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Officer, Glengarry Regiment of Fencible Light Infantry, 1812-1816

Type: Image

When the Glengarry Regiment of Fencible Light Infantry were raised in 1812, they were given uniforms that copied the 95th Regiment of Foot, a prestigeous British rifle regiment that had built a fine reputation serving against the French in Spain. The officers of the Glengarry regiment wore the same dark green jacket with black facings and silver buttons. The crimson officer's sash was worn over the right shoulder in the fashion of Scottish regiments - appropriate for a unit whose recruits included many emmigrants from Scotland. Reconstruction by Robert J. Marrion. (Canadian War Museum)

Site: National Defence

Soldier, Butler's Rangers, 1778-1783

Type: Image

Butler's Rangers were uniformed in green, with red facings. This man, dressed for campaigning, wears his lapels buttoned over. There is record of a leather cap worn by the unit, but reconstruction shows an unofficial substitute - a kerchief. There is also some information that Butler's men wore green smocks on some occasions. All in all, this famous (or infamous) regiment must have presented a very mixed appearence in the field. Reconstruction by G. A. Embleton. (Parks Canada)

Site: National Defence

Private, Glengarry Regiment of Fencible Light Infantry, 1812-1816

Type: Image

Correctly fearing the outbreak of war with the United States, Governor General Provost ordered the creation of the Glengarry Regiment of Fencible Light Infantry early in 1812. Recruiting began in the Scottish settlements on the St. Lawrence River in Upper Canada (present-day Ontario), but soon expanded to include the Maritime colonies and the rest of Upper Canada. The unit saw service throughout the War of 1812. Their uniform - dark green coat with black facings and white lace - was copied from the 95th Regiment of Foot, a specialist regiment of riflemen in the regular British army. The Glengarry Light Infantry were armed with muskets, however, not rifles. Reconstruction by Gerald A. Embleton. (Parks Canada)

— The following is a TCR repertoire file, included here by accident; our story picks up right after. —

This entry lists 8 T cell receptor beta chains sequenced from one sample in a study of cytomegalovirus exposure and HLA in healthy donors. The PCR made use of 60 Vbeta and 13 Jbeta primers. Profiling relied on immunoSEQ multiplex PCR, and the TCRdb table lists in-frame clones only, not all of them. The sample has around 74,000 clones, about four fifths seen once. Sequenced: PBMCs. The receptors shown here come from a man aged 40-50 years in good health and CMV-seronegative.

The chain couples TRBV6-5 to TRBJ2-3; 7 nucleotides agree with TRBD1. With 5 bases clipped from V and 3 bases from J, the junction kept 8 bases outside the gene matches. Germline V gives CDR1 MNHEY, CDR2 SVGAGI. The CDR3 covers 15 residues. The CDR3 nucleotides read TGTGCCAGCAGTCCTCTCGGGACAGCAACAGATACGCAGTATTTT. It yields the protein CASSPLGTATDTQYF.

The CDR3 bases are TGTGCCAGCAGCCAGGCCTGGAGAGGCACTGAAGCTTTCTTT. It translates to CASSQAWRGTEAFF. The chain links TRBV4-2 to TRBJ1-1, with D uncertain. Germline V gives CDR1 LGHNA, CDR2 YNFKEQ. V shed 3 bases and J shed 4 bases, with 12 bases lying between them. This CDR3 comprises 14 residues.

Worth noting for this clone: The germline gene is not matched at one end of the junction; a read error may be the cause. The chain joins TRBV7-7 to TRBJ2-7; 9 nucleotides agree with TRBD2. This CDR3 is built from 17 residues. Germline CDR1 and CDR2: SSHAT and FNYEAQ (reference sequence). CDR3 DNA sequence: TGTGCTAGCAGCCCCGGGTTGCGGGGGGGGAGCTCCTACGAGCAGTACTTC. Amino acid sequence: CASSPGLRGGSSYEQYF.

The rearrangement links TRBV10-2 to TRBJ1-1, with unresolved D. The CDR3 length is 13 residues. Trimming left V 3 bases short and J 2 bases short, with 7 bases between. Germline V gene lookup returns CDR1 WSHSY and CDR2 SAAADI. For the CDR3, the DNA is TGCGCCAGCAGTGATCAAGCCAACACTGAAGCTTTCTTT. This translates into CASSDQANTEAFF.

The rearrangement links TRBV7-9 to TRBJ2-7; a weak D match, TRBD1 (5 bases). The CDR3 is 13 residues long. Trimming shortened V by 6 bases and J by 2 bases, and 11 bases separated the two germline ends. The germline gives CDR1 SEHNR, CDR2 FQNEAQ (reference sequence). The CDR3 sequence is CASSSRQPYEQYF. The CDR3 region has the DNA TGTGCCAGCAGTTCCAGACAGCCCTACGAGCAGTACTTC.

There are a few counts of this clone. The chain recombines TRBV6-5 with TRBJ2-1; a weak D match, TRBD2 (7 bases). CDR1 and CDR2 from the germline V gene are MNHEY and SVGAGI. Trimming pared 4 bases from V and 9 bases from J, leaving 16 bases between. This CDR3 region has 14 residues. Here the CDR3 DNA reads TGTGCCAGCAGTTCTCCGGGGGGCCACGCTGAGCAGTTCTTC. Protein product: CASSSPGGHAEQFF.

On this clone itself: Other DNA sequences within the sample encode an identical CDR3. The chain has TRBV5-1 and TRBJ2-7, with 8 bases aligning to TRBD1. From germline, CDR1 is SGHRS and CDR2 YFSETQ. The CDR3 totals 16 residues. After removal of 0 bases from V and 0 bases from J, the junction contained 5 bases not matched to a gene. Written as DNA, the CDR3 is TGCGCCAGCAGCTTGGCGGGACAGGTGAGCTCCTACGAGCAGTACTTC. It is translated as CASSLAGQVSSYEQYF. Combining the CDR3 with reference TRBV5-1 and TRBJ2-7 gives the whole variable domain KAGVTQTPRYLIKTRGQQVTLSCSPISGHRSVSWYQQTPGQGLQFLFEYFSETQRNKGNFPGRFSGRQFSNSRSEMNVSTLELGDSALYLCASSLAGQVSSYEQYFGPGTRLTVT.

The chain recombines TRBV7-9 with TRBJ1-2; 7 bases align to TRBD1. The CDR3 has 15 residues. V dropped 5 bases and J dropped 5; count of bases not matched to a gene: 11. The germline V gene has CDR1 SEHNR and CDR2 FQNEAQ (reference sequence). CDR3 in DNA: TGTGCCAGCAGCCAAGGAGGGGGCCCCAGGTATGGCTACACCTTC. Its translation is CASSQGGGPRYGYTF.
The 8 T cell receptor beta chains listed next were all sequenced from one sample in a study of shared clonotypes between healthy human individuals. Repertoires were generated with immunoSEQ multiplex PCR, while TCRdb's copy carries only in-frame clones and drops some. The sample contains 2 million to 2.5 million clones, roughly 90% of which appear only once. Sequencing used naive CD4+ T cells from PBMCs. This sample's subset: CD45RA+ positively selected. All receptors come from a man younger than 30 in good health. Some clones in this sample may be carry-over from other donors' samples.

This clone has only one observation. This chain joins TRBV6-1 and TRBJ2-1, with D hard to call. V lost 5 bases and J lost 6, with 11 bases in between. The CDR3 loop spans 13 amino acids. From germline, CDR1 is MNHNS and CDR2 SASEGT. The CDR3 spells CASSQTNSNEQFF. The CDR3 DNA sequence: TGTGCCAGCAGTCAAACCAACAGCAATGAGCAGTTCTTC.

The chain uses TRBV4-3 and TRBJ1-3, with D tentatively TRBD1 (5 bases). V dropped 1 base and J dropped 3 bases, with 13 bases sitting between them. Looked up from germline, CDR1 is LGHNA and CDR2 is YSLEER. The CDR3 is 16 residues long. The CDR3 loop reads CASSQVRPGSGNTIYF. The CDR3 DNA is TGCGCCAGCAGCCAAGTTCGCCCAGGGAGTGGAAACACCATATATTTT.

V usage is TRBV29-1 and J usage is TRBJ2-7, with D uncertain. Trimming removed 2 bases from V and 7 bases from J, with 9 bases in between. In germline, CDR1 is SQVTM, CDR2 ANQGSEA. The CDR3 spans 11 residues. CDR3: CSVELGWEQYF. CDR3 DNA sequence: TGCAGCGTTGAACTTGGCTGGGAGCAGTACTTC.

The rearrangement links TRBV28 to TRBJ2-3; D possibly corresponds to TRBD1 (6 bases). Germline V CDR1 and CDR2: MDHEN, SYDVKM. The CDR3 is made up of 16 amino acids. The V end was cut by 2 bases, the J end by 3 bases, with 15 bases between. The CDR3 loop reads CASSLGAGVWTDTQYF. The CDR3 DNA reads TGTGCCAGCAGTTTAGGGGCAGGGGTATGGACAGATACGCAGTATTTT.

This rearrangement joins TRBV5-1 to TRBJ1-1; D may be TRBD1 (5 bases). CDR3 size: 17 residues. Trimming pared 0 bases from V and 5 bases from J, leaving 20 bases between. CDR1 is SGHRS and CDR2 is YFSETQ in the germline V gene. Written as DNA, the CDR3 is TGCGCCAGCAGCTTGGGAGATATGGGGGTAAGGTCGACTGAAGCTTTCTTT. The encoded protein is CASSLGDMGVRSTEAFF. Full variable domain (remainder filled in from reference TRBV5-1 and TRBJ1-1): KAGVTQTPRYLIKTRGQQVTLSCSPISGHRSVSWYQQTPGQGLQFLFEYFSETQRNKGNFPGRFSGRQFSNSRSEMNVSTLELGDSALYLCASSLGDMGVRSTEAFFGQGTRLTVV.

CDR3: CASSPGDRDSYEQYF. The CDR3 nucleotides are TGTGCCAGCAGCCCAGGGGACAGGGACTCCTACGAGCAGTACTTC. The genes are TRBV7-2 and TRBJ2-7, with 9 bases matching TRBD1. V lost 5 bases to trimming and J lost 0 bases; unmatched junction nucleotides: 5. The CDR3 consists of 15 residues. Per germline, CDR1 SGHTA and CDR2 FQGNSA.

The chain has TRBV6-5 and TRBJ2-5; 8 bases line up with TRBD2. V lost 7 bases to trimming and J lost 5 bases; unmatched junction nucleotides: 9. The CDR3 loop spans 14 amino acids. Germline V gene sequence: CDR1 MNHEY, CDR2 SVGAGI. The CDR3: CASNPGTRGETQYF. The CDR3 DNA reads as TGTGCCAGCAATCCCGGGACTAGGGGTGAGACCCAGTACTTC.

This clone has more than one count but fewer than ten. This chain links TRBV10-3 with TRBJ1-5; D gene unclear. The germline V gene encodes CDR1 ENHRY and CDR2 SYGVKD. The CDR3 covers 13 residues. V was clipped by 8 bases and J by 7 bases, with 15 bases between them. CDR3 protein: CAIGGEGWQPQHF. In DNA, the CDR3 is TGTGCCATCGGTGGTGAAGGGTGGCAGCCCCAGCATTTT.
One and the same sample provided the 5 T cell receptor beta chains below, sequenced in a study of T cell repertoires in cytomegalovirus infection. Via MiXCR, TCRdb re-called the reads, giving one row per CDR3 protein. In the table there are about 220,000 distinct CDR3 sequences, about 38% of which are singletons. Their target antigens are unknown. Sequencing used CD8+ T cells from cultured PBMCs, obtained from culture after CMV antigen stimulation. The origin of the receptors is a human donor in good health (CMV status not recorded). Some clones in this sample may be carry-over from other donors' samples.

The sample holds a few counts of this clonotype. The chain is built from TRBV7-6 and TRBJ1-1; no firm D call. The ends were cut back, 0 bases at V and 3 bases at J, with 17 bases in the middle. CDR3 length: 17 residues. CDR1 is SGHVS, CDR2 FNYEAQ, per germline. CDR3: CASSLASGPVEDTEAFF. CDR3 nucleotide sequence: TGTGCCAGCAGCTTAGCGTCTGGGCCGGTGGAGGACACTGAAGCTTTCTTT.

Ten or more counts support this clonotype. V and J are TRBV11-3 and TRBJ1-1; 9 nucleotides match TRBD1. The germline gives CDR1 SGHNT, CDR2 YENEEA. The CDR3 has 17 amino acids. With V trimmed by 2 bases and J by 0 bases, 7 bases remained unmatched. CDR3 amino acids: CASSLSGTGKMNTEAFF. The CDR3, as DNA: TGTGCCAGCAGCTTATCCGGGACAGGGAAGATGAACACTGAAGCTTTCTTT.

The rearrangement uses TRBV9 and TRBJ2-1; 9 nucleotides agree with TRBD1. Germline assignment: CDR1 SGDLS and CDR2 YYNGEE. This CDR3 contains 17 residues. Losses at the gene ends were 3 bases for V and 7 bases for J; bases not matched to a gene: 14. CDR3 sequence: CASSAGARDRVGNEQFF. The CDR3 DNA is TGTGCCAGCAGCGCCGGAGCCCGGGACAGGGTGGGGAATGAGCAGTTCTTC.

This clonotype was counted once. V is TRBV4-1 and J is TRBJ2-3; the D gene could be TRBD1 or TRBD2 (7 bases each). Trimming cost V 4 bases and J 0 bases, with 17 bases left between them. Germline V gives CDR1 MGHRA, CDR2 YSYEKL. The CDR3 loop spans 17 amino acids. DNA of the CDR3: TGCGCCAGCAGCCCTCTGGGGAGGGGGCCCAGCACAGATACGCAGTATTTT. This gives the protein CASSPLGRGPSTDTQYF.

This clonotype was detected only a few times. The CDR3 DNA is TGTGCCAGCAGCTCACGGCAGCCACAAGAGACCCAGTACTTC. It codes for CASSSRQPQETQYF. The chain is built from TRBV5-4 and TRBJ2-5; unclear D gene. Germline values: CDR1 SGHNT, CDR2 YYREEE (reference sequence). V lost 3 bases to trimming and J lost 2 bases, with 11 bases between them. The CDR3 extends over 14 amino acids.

Site: National Defence

Sergeant Harold A. Marshall, The Calgary Highlanders, Belgium, 6 October 1944

Type: Image

This painting is based on a famous 6 October 1944 picture taken by Canadian war photographer Ken Bell. Sergeant Harold A. Marshall was the sergeant of the scout platoon of The Calgary Highlanders. He was a sniper, trained and equipped to kill at long range. Marshall carries a SMLE no. 4 Mk 1 (T) rifle fitted with a sniper scope. He wears a 'Denison smock,' designed for use by paratroops, but adopted by snipers because of its camouflage pattern. Over his head the sergeant wears his green and brown mesh face veil. Reconstruction by Ron Volstad. (Canadian Department of National Defence)

Site: National Defence

‘Ruse de guerre des Canadiens’ [Canadian Stratagem] by André Thévet

Type: Image

This 1575 print is possibly the first published European depiction of an Indian engagement in Canada. (Library and Archives Canada C-017653)

Site: National Defence

The storming of St John's, Newfoundland, 30 December 1696

Type: Image

French soldiers and 120 Canadian militiamen led by Pierre Le Moyne d’Iberville and Governor de Brouillan of Placentia raided the English part of Newfoundland between October 1696 and May 1697. The campaign was an outstanding military success, crippled the English colony. The French and Canadian forceds took over 700 prisoners and causing some 200 casualties while suffering trifling losses.

Site: National Defence

Rating, Beach Commando 'W', Royal Canadian Navy, 1944

Type: Image

The Royal Canadian Navy had only one unit that bore the famous designation 'commando': Beach Commando 'W'. The unit was trained to go ashore on D-Day in the dark before the first assault troops. Their job was to secure the beach area and send out signals about landing conditions. Despite months of training in Scotland, the Canadians were not sent ashore on D-Day. They landed three days later to relieve Beach Commando 'P,’ a British unit. The men of Commando 'W' spent many weeks as troubleshooters and traffic police, guiding landing craft to safely ashore and sending men and equipment to their destinations. This rating is shown in 1942-issue British battle dress, wearing the new Mk III helmet and carrying a Lanchester machine gun. The unit wore the Combined Operations Patch as well as 'Canada' flashes on the upper arm. Reconstruction by Ron Volstad. (Canadian Department of National Defence)

Site: National Defence